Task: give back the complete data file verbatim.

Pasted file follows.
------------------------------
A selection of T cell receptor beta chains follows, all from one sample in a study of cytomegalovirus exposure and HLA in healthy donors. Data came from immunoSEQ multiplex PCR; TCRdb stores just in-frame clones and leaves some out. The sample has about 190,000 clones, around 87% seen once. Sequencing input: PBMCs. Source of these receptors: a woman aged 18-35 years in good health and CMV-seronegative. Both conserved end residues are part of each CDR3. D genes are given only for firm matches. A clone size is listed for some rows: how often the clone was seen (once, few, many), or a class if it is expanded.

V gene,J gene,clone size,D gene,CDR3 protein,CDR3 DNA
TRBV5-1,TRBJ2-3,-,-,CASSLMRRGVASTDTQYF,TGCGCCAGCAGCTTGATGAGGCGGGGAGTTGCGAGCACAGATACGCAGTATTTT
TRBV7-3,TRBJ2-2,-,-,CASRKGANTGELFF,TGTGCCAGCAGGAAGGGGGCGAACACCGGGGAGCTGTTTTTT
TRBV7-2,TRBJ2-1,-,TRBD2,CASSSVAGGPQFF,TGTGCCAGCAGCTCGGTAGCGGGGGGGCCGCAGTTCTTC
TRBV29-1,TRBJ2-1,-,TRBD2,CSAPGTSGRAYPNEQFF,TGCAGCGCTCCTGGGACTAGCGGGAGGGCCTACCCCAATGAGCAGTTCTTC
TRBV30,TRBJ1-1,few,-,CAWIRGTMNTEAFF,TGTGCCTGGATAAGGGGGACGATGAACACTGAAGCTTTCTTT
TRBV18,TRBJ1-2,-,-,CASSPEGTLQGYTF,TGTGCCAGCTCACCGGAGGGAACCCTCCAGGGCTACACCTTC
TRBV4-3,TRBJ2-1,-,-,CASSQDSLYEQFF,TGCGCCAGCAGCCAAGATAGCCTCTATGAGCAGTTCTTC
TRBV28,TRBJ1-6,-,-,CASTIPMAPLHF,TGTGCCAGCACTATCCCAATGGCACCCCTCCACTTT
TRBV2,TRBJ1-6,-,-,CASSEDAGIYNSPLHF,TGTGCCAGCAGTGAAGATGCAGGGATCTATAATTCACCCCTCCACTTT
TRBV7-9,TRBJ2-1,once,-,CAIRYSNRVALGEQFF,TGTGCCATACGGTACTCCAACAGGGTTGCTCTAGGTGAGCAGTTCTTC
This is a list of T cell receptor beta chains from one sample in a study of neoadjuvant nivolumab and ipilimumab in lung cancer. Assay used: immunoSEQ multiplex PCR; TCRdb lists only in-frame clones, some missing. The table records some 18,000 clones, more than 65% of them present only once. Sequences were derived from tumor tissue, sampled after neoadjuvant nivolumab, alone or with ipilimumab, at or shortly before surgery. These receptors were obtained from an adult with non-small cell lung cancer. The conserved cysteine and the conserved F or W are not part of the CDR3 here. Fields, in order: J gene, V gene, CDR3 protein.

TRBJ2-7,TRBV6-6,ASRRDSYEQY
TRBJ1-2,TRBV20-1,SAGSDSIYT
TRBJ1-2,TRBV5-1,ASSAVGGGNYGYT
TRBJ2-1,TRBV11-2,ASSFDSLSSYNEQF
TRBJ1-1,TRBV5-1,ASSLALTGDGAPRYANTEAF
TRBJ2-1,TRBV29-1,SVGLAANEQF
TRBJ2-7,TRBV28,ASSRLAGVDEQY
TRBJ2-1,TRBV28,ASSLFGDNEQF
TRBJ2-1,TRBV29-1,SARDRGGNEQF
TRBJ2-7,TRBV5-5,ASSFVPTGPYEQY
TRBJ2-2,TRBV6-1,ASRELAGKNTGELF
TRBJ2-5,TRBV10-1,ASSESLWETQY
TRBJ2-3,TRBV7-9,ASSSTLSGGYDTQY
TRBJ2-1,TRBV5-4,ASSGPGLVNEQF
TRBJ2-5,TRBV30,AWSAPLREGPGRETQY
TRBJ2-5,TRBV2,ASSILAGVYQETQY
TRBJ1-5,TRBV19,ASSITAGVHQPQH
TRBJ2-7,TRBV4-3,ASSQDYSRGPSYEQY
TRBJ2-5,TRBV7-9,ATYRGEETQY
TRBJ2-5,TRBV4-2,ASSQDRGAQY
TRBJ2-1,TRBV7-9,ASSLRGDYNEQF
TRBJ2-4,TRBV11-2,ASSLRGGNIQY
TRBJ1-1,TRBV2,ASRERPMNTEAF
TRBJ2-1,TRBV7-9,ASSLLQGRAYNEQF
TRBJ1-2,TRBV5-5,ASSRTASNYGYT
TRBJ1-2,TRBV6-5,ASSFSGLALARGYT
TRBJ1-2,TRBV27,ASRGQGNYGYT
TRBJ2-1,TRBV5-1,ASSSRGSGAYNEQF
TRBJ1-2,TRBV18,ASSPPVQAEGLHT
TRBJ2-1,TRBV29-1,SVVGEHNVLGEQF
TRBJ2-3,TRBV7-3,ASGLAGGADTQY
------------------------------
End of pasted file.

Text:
A selection of T cell receptor beta chains follows, all from one sample in a study of cytomegalovirus exposure and HLA in healthy donors. Data came from immunoSEQ multiplex PCR; TCRdb stores just in-frame clones and leaves some out. The sample has about 190,000 clones, around 87% seen once. Sequencing input: PBMCs. Source of these receptors: a woman aged 18-35 years in good health and CMV-seronegative. Both conserved end residues are part of each CDR3. D genes are given only for firm matches. A clone size is listed for some rows: how often the clone was seen (once, few, many), or a class if it is expanded.

V gene,J gene,clone size,D gene,CDR3 protein,CDR3 DNA
TRBV5-1,TRBJ2-3,-,-,CASSLMRRGVASTDTQYF,TGCGCCAGCAGCTTGATGAGGCGGGGAGTTGCGAGCACAGATACGCAGTATTTT
TRBV7-3,TRBJ2-2,-,-,CASRKGANTGELFF,TGTGCCAGCAGGAAGGGGGCGAACACCGGGGAGCTGTTTTTT
TRBV7-2,TRBJ2-1,-,TRBD2,CASSSVAGGPQFF,TGTGCCAGCAGCTCGGTAGCGGGGGGGCCGCAGTTCTTC
TRBV29-1,TRBJ2-1,-,TRBD2,CSAPGTSGRAYPNEQFF,TGCAGCGCTCCTGGGACTAGCGGGAGGGCCTACCCCAATGAGCAGTTCTTC
TRBV30,TRBJ1-1,few,-,CAWIRGTMNTEAFF,TGTGCCTGGATAAGGGGGACGATGAACACTGAAGCTTTCTTT
TRBV18,TRBJ1-2,-,-,CASSPEGTLQGYTF,TGTGCCAGCTCACCGGAGGGAACCCTCCAGGGCTACACCTTC
TRBV4-3,TRBJ2-1,-,-,CASSQDSLYEQFF,TGCGCCAGCAGCCAAGATAGCCTCTATGAGCAGTTCTTC
TRBV28,TRBJ1-6,-,-,CASTIPMAPLHF,TGTGCCAGCACTATCCCAATGGCACCCCTCCACTTT
TRBV2,TRBJ1-6,-,-,CASSEDAGIYNSPLHF,TGTGCCAGCAGTGAAGATGCAGGGATCTATAATTCACCCCTCCACTTT
TRBV7-9,TRBJ2-1,once,-,CAIRYSNRVALGEQFF,TGTGCCATACGGTACTCCAACAGGGTTGCTCTAGGTGAGCAGTTCTTC
This is a list of T cell receptor beta chains from one sample in a study of neoadjuvant nivolumab and ipilimumab in lung cancer. Assay used: immunoSEQ multiplex PCR; TCRdb lists only in-frame clones, some missing. The table records some 18,000 clones, more than 65% of them present only once. Sequences were derived from tumor tissue, sampled after neoadjuvant nivolumab, alone or with ipilimumab, at or shortly before surgery. These receptors were obtained from an adult with non-small cell lung cancer. The conserved cysteine and the conserved F or W are not part of the CDR3 here. Fields, in order: J gene, V gene, CDR3 protein.

TRBJ2-7,TRBV6-6,ASRRDSYEQY
TRBJ1-2,TRBV20-1,SAGSDSIYT
TRBJ1-2,TRBV5-1,ASSAVGGGNYGYT
TRBJ2-1,TRBV11-2,ASSFDSLSSYNEQF
TRBJ1-1,TRBV5-1,ASSLALTGDGAPRYANTEAF
TRBJ2-1,TRBV29-1,SVGLAANEQF
TRBJ2-7,TRBV28,ASSRLAGVDEQY
TRBJ2-1,TRBV28,ASSLFGDNEQF
TRBJ2-1,TRBV29-1,SARDRGGNEQF
TRBJ2-7,TRBV5-5,ASSFVPTGPYEQY
TRBJ2-2,TRBV6-1,ASRELAGKNTGELF
TRBJ2-5,TRBV10-1,ASSESLWETQY
TRBJ2-3,TRBV7-9,ASSSTLSGGYDTQY
TRBJ2-1,TRBV5-4,ASSGPGLVNEQF
TRBJ2-5,TRBV30,AWSAPLREGPGRETQY
TRBJ2-5,TRBV2,ASSILAGVYQETQY
TRBJ1-5,TRBV19,ASSITAGVHQPQH
TRBJ2-7,TRBV4-3,ASSQDYSRGPSYEQY
TRBJ2-5,TRBV7-9,ATYRGEETQY
TRBJ2-5,TRBV4-2,ASSQDRGAQY
TRBJ2-1,TRBV7-9,ASSLRGDYNEQF
TRBJ2-4,TRBV11-2,ASSLRGGNIQY
TRBJ1-1,TRBV2,ASRERPMNTEAF
TRBJ2-1,TRBV7-9,ASSLLQGRAYNEQF
TRBJ1-2,TRBV5-5,ASSRTASNYGYT
TRBJ1-2,TRBV6-5,ASSFSGLALARGYT
TRBJ1-2,TRBV27,ASRGQGNYGYT
TRBJ2-1,TRBV5-1,ASSSRGSGAYNEQF
TRBJ1-2,TRBV18,ASSPPVQAEGLHT
TRBJ2-1,TRBV29-1,SVVGEHNVLGEQF
TRBJ2-3,TRBV7-3,ASGLAGGADTQY